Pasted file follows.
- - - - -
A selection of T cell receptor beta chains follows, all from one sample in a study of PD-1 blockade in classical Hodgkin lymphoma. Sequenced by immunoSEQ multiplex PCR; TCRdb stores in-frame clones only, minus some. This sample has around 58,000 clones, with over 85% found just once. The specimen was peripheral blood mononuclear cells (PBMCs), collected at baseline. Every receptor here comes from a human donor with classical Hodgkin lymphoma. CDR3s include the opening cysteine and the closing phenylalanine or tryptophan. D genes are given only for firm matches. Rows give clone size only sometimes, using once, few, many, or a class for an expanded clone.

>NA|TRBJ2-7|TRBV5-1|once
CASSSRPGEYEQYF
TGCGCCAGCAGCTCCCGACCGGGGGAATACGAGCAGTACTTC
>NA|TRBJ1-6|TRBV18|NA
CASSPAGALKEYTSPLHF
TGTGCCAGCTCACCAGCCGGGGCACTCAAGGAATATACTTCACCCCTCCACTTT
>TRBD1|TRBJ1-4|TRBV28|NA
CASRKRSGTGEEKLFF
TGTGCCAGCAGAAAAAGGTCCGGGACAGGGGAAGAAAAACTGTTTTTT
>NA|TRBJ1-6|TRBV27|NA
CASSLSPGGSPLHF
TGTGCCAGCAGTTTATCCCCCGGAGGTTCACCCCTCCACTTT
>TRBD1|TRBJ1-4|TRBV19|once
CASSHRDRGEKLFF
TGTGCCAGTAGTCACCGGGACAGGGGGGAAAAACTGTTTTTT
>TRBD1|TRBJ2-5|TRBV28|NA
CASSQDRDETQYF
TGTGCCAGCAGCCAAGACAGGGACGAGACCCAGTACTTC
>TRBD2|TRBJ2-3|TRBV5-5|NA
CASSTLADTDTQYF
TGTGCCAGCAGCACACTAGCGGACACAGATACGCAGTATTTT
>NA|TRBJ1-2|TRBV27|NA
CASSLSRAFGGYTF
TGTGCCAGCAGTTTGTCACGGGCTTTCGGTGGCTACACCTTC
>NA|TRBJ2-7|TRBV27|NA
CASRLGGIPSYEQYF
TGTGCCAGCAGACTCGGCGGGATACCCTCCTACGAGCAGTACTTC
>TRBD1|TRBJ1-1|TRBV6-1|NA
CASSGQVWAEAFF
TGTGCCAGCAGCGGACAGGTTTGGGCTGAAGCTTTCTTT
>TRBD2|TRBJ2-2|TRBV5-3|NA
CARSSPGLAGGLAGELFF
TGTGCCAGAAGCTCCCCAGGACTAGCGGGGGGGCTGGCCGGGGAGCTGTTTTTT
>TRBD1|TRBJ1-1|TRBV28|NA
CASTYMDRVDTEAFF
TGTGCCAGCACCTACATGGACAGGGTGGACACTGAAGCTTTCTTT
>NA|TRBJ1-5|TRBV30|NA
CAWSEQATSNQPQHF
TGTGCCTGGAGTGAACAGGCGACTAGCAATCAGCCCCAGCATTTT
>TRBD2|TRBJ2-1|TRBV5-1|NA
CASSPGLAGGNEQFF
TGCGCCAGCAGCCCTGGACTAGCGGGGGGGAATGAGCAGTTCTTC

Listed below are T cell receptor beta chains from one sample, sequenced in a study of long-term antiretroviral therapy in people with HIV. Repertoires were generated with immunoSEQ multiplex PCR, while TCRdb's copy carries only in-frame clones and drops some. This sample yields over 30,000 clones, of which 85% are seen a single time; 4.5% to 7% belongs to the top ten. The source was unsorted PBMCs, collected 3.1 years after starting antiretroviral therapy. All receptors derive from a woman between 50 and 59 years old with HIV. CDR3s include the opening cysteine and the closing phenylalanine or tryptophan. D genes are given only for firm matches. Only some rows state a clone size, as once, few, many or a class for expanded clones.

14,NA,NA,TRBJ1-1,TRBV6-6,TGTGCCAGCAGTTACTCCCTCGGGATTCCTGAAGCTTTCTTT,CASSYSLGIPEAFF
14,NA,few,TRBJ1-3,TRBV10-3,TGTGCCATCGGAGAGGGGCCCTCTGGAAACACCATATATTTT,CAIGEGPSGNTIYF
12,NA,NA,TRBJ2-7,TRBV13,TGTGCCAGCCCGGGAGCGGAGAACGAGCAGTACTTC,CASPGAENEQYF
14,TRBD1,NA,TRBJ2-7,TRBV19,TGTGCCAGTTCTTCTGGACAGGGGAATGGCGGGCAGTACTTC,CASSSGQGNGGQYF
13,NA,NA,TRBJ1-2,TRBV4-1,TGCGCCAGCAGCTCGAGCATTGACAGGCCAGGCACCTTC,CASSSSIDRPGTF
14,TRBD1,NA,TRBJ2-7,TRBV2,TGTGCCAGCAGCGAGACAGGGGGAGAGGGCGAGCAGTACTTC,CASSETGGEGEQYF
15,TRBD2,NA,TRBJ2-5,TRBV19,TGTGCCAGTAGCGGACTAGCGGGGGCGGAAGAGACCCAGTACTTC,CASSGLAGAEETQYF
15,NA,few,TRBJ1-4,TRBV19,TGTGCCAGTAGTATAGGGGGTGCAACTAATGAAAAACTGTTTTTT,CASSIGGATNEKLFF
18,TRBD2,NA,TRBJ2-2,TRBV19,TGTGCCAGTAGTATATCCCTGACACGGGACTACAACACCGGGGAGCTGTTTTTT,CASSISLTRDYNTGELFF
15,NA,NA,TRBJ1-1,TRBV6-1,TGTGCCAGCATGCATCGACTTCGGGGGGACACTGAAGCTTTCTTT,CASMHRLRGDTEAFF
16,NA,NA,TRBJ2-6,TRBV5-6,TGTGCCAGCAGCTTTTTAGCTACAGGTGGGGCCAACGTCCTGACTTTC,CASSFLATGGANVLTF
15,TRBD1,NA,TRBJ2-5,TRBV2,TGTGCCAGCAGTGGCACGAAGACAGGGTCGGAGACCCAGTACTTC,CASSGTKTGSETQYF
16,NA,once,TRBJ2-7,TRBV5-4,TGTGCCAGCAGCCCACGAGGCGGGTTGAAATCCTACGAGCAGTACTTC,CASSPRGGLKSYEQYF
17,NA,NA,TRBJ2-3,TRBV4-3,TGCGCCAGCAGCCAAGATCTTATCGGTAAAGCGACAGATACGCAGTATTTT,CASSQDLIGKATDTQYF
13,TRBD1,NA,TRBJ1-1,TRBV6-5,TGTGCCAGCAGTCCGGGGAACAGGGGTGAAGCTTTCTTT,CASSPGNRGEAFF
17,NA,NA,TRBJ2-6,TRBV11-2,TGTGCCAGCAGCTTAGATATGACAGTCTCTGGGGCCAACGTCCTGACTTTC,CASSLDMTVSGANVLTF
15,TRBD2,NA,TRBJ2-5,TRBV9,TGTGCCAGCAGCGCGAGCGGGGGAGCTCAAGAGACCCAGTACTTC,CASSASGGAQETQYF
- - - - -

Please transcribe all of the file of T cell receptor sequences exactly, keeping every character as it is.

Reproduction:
A selection of T cell receptor beta chains follows, all from one sample in a study of PD-1 blockade in classical Hodgkin lymphoma. Sequenced by immunoSEQ multiplex PCR; TCRdb stores in-frame clones only, minus some. This sample has around 58,000 clones, with over 85% found just once. The specimen was peripheral blood mononuclear cells (PBMCs), collected at baseline. Every receptor here comes from a human donor with classical Hodgkin lymphoma. CDR3s include the opening cysteine and the closing phenylalanine or tryptophan. D genes are given only for firm matches. Rows give clone size only sometimes, using once, few, many, or a class for an expanded clone.

>NA|TRBJ2-7|TRBV5-1|once
CASSSRPGEYEQYF
TGCGCCAGCAGCTCCCGACCGGGGGAATACGAGCAGTACTTC
>NA|TRBJ1-6|TRBV18|NA
CASSPAGALKEYTSPLHF
TGTGCCAGCTCACCAGCCGGGGCACTCAAGGAATATACTTCACCCCTCCACTTT
>TRBD1|TRBJ1-4|TRBV28|NA
CASRKRSGTGEEKLFF
TGTGCCAGCAGAAAAAGGTCCGGGACAGGGGAAGAAAAACTGTTTTTT
>NA|TRBJ1-6|TRBV27|NA
CASSLSPGGSPLHF
TGTGCCAGCAGTTTATCCCCCGGAGGTTCACCCCTCCACTTT
>TRBD1|TRBJ1-4|TRBV19|once
CASSHRDRGEKLFF
TGTGCCAGTAGTCACCGGGACAGGGGGGAAAAACTGTTTTTT
>TRBD1|TRBJ2-5|TRBV28|NA
CASSQDRDETQYF
TGTGCCAGCAGCCAAGACAGGGACGAGACCCAGTACTTC
>TRBD2|TRBJ2-3|TRBV5-5|NA
CASSTLADTDTQYF
TGTGCCAGCAGCACACTAGCGGACACAGATACGCAGTATTTT
>NA|TRBJ1-2|TRBV27|NA
CASSLSRAFGGYTF
TGTGCCAGCAGTTTGTCACGGGCTTTCGGTGGCTACACCTTC
>NA|TRBJ2-7|TRBV27|NA
CASRLGGIPSYEQYF
TGTGCCAGCAGACTCGGCGGGATACCCTCCTACGAGCAGTACTTC
>TRBD1|TRBJ1-1|TRBV6-1|NA
CASSGQVWAEAFF
TGTGCCAGCAGCGGACAGGTTTGGGCTGAAGCTTTCTTT
>TRBD2|TRBJ2-2|TRBV5-3|NA
CARSSPGLAGGLAGELFF
TGTGCCAGAAGCTCCCCAGGACTAGCGGGGGGGCTGGCCGGGGAGCTGTTTTTT
>TRBD1|TRBJ1-1|TRBV28|NA
CASTYMDRVDTEAFF
TGTGCCAGCACCTACATGGACAGGGTGGACACTGAAGCTTTCTTT
>NA|TRBJ1-5|TRBV30|NA
CAWSEQATSNQPQHF
TGTGCCTGGAGTGAACAGGCGACTAGCAATCAGCCCCAGCATTTT
>TRBD2|TRBJ2-1|TRBV5-1|NA
CASSPGLAGGNEQFF
TGCGCCAGCAGCCCTGGACTAGCGGGGGGGAATGAGCAGTTCTTC

Listed below are T cell receptor beta chains from one sample, sequenced in a study of long-term antiretroviral therapy in people with HIV. Repertoires were generated with immunoSEQ multiplex PCR, while TCRdb's copy carries only in-frame clones and drops some. This sample yields over 30,000 clones, of which 85% are seen a single time; 4.5% to 7% belongs to the top ten. The source was unsorted PBMCs, collected 3.1 years after starting antiretroviral therapy. All receptors derive from a woman between 50 and 59 years old with HIV. CDR3s include the opening cysteine and the closing phenylalanine or tryptophan. D genes are given only for firm matches. Only some rows state a clone size, as once, few, many or a class for expanded clones.

14,NA,NA,TRBJ1-1,TRBV6-6,TGTGCCAGCAGTTACTCCCTCGGGATTCCTGAAGCTTTCTTT,CASSYSLGIPEAFF
14,NA,few,TRBJ1-3,TRBV10-3,TGTGCCATCGGAGAGGGGCCCTCTGGAAACACCATATATTTT,CAIGEGPSGNTIYF
12,NA,NA,TRBJ2-7,TRBV13,TGTGCCAGCCCGGGAGCGGAGAACGAGCAGTACTTC,CASPGAENEQYF
14,TRBD1,NA,TRBJ2-7,TRBV19,TGTGCCAGTTCTTCTGGACAGGGGAATGGCGGGCAGTACTTC,CASSSGQGNGGQYF
13,NA,NA,TRBJ1-2,TRBV4-1,TGCGCCAGCAGCTCGAGCATTGACAGGCCAGGCACCTTC,CASSSSIDRPGTF
14,TRBD1,NA,TRBJ2-7,TRBV2,TGTGCCAGCAGCGAGACAGGGGGAGAGGGCGAGCAGTACTTC,CASSETGGEGEQYF
15,TRBD2,NA,TRBJ2-5,TRBV19,TGTGCCAGTAGCGGACTAGCGGGGGCGGAAGAGACCCAGTACTTC,CASSGLAGAEETQYF
15,NA,few,TRBJ1-4,TRBV19,TGTGCCAGTAGTATAGGGGGTGCAACTAATGAAAAACTGTTTTTT,CASSIGGATNEKLFF
18,TRBD2,NA,TRBJ2-2,TRBV19,TGTGCCAGTAGTATATCCCTGACACGGGACTACAACACCGGGGAGCTGTTTTTT,CASSISLTRDYNTGELFF
15,NA,NA,TRBJ1-1,TRBV6-1,TGTGCCAGCATGCATCGACTTCGGGGGGACACTGAAGCTTTCTTT,CASMHRLRGDTEAFF
16,NA,NA,TRBJ2-6,TRBV5-6,TGTGCCAGCAGCTTTTTAGCTACAGGTGGGGCCAACGTCCTGACTTTC,CASSFLATGGANVLTF
15,TRBD1,NA,TRBJ2-5,TRBV2,TGTGCCAGCAGTGGCACGAAGACAGGGTCGGAGACCCAGTACTTC,CASSGTKTGSETQYF
16,NA,once,TRBJ2-7,TRBV5-4,TGTGCCAGCAGCCCACGAGGCGGGTTGAAATCCTACGAGCAGTACTTC,CASSPRGGLKSYEQYF
17,NA,NA,TRBJ2-3,TRBV4-3,TGCGCCAGCAGCCAAGATCTTATCGGTAAAGCGACAGATACGCAGTATTTT,CASSQDLIGKATDTQYF
13,TRBD1,NA,TRBJ1-1,TRBV6-5,TGTGCCAGCAGTCCGGGGAACAGGGGTGAAGCTTTCTTT,CASSPGNRGEAFF
17,NA,NA,TRBJ2-6,TRBV11-2,TGTGCCAGCAGCTTAGATATGACAGTCTCTGGGGCCAACGTCCTGACTTTC,CASSLDMTVSGANVLTF
15,TRBD2,NA,TRBJ2-5,TRBV9,TGTGCCAGCAGCGCGAGCGGGGGAGCTCAAGAGACCCAGTACTTC,CASSASGGAQETQYF